Biden's 'bystander in chief' approach to Ukraine may embolden China in attacking Taiwan; expert warns

China could invade Taiwan, Rep. McCaul predicts

Rep. Michael McCaul, R-Texas and ranking member of the House Foreign Affairs Committee, slams Biden for lack of proactivity in Russia-Ukraine tensions and believes another dictator is watching the brewing crisis closely.

President Biden’s decision to wait and see what Russia would do in the lead-up to the invasion of Ukraine represents a “bystander in chief” approach that may embolden China’s President Xi Jinping to launch his own aggressive move against Taiwan, a foreign policy expert warned.

On the day Russian President Vladimir Putin sent troops to invade Ukraine, nine Chinese aircraft entered Taiwan’s air defense zone, the Taiwan Ministry of Defense announced Thursday. James Jay Carafano, a national security and foreign policy fellow at the Heritage Foundation, told Fox News Digital that President Biden is not taking the right approach to preempt a possible Chinese attack.

“The worst possible situation is to sit back and wait until the enemy acts and respond to it,” Carafano told Fox News Digital in a Thursday interview. “That’s essentially what we’ve done in the cases of Putin and Xi.”

As President Biden’s tenure in the White House hits the 100-day milestone, media watchdogs and journalism professors alike have noticed that journalists are "overwhelmingly favorable, polite, and gentle" when covering the current administration. 
(Getty Images)

Carafano warned that Biden is “very risk averse. He waits for the enemy to do something and then he tries to respond.” 

“We are sitting back and waiting for the Chinese to decide what they want to do and when,” he warned. “This is the mistake we made with Putin.”

Carafano did not predict whether or not Xi would attack Taiwan – an island that China considers part of the People’s Republic of China in a similar way that Putin considers Ukraine a historic part of Russia – but he did say that Biden is letting Xi set the terms of any potential engagement. 

Russian President Vladimir Putin shakes hands with his Chinese counterpart Xi Jinping at the Kremlin in Moscow, Russia, June 5, 2019. 
(REUTERS/Evgenia Novozhenina/Pool)

In October, Biden said the U.S. would defend Taiwan if China attacks. A Chinese foreign ministry spokesperson responded by saying, “No one should underestimate the strong resolve, determination and capability of the Chinese people to safeguard national sovereignty and territorial integrity. China has no room for compromise.”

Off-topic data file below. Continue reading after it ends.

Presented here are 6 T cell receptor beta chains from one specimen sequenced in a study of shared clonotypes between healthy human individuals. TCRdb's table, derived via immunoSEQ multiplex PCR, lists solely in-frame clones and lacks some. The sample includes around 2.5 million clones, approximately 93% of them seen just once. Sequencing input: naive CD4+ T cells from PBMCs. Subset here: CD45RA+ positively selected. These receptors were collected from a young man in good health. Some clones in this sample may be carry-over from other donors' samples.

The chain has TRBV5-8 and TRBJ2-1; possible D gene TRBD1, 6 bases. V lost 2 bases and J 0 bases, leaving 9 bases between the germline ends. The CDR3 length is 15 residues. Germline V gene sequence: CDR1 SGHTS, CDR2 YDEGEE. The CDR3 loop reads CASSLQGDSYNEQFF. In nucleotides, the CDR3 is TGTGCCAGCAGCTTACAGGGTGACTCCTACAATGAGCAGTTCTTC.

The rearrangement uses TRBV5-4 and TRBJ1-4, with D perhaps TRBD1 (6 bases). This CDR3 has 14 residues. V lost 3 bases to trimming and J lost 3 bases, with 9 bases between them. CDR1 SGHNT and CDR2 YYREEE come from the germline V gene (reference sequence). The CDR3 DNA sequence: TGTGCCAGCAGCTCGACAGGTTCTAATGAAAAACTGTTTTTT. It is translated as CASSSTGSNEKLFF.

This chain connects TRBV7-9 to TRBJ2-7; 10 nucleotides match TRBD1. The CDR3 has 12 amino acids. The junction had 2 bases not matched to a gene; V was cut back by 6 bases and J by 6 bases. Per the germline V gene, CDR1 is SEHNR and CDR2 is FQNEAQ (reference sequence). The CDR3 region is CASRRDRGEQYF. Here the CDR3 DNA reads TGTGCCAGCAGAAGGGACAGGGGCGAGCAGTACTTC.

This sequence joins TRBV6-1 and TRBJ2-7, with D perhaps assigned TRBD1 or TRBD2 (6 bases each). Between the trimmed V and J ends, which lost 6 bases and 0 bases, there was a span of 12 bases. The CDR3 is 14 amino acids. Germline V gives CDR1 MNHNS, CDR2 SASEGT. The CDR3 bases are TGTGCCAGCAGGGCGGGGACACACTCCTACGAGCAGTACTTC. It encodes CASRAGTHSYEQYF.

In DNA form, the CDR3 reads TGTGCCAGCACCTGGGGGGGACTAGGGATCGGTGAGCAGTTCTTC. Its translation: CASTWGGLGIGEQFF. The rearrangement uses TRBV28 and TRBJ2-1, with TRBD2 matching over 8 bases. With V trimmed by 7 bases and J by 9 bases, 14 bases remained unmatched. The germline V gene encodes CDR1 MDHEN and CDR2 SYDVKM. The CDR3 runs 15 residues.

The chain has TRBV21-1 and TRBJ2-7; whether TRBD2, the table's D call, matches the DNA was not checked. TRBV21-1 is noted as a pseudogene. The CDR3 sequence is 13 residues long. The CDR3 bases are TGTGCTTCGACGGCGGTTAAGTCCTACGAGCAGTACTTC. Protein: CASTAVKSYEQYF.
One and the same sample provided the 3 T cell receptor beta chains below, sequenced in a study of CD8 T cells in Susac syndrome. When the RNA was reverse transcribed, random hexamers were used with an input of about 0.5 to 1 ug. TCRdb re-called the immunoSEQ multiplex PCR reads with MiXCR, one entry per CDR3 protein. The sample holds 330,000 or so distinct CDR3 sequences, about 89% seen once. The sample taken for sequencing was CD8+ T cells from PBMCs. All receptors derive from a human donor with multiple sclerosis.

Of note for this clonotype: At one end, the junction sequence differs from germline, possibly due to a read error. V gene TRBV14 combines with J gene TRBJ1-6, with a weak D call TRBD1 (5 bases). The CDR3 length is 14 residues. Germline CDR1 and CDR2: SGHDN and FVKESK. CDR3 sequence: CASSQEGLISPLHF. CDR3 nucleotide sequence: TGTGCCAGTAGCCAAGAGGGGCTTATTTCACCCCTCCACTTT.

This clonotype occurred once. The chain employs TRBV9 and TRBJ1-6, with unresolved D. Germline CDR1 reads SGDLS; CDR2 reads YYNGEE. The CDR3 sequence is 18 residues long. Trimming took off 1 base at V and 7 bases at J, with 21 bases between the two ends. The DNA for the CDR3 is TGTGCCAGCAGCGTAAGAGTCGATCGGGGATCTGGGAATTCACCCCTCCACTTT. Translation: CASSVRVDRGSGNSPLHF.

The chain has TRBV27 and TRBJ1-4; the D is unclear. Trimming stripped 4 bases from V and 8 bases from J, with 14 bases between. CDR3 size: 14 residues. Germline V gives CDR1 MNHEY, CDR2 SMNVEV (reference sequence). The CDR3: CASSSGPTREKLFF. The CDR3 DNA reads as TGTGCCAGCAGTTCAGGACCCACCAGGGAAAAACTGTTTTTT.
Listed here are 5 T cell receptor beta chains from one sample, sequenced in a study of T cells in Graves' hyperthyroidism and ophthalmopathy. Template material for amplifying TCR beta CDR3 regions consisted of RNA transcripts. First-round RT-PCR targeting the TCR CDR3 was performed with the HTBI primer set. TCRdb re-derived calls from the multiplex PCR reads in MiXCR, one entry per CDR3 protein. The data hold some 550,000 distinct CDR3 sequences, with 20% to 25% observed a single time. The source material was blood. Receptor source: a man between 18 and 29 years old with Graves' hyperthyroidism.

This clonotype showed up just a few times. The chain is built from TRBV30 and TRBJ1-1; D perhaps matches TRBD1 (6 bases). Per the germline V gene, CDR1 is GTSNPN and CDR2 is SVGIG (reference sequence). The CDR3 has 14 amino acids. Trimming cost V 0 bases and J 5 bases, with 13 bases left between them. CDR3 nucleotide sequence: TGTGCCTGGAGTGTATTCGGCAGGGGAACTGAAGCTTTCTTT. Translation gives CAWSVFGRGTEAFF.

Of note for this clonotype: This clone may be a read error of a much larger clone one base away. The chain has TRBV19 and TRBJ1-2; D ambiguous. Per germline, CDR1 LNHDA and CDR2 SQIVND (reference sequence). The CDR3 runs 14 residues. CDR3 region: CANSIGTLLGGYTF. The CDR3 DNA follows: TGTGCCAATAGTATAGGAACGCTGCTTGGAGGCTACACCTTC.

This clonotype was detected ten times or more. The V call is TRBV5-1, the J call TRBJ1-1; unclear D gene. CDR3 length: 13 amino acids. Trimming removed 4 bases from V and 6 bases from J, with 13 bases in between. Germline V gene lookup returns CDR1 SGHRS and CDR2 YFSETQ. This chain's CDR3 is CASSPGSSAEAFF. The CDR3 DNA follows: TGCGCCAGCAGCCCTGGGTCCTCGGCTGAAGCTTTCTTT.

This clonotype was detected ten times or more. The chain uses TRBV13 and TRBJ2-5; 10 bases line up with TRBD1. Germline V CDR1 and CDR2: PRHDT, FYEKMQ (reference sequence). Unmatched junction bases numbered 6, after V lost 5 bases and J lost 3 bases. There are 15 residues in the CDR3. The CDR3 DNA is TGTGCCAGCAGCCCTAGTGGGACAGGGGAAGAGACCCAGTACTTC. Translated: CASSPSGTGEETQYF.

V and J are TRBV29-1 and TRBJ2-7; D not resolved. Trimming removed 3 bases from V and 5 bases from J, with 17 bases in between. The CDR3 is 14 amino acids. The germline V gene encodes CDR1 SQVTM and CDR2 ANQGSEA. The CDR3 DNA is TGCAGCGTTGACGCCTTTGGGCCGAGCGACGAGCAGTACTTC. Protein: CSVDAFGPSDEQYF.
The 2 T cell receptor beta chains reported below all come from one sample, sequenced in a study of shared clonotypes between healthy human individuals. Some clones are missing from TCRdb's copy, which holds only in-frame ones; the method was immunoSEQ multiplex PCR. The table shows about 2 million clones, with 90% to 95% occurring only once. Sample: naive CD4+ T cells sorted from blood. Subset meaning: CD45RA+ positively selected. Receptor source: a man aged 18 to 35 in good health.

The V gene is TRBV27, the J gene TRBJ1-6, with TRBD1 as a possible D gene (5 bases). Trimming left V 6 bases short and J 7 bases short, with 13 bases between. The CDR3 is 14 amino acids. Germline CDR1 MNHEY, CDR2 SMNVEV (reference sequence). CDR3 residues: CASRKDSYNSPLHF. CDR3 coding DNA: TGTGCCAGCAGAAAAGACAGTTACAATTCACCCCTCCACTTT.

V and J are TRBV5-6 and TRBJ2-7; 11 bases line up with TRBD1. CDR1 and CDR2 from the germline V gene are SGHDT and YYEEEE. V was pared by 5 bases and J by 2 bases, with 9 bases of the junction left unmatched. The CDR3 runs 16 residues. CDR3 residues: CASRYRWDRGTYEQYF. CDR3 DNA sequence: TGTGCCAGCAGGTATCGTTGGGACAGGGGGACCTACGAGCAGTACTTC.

Carafano said the Chinese planes in Taiwan’s airspace “could mean they’re going to war or not,” but Biden’s lackluster approach makes the situation worse.

“This is the difference between being the world leader and being the bystander in chief,” Carafano said. “When you’re waiting for the other guy to do terrible things before you do anything, you fail. The whole idea is to have them not do anything bad to begin with.”

After the Russian invasion of Ukraine, “Biden has already failed,” Carafano said. “The idea was to prevent Ukraine from being invaded and he failed. In Taiwan, we won’t know if he succeeded or failed until China invades.”

Former U.S. diplomat Winston Lord, who traveled with Henry Kissinger to China in 1971 to prepare for President Nixon’s trip the following year, told the German outlet Der Spiegel that he does not think China will invade Taiwan.

Chinese Foreign Ministry spokesperson Zhao Lijian invites questions during the daily press conference held at the Foreign Ministry in Beijing, China, Tuesday, Nov. 23, 2021. China on Tuesday protested the passage of a U.S. Navy destroyer through the Taiwan Strait, calling that a deliberate move to undermine stability in the region. 
(AP Photo/Liu Zheng)

“I don’t think that China is going to invade Taiwan, no matter how overwhelming their powers are. Even without American help, it would be very costly in military and economic terms,” Lord said. Even so, he encouraged the U.S. to focus on “deterrence” through “strong statements, continued arms sales and continued unofficial ties with Taiwan,” along with a free trade agreement with Taiwan.

Lord touted the Nixon administration’s Shanghai Communique, in which the U.S. agreed to an “ambiguous One China policy,” agreeing that Taiwan is part of China on paper while allowing Taiwan to flourish outside of the brutal Chinese Communist regime. 

Other foreign policy experts have warned that China is “watching” for American weakness amid the Ukraine invasion.

The debris of a privet house in the aftermath of Russian shelling outside Kyiv, Ukraine, Thursday, Feb. 24, 2022. Russia on Thursday unleashed a barrage of air and missile strikes on Ukrainian facilities across the country.
(AP Photo/Efrem Lukatsky)

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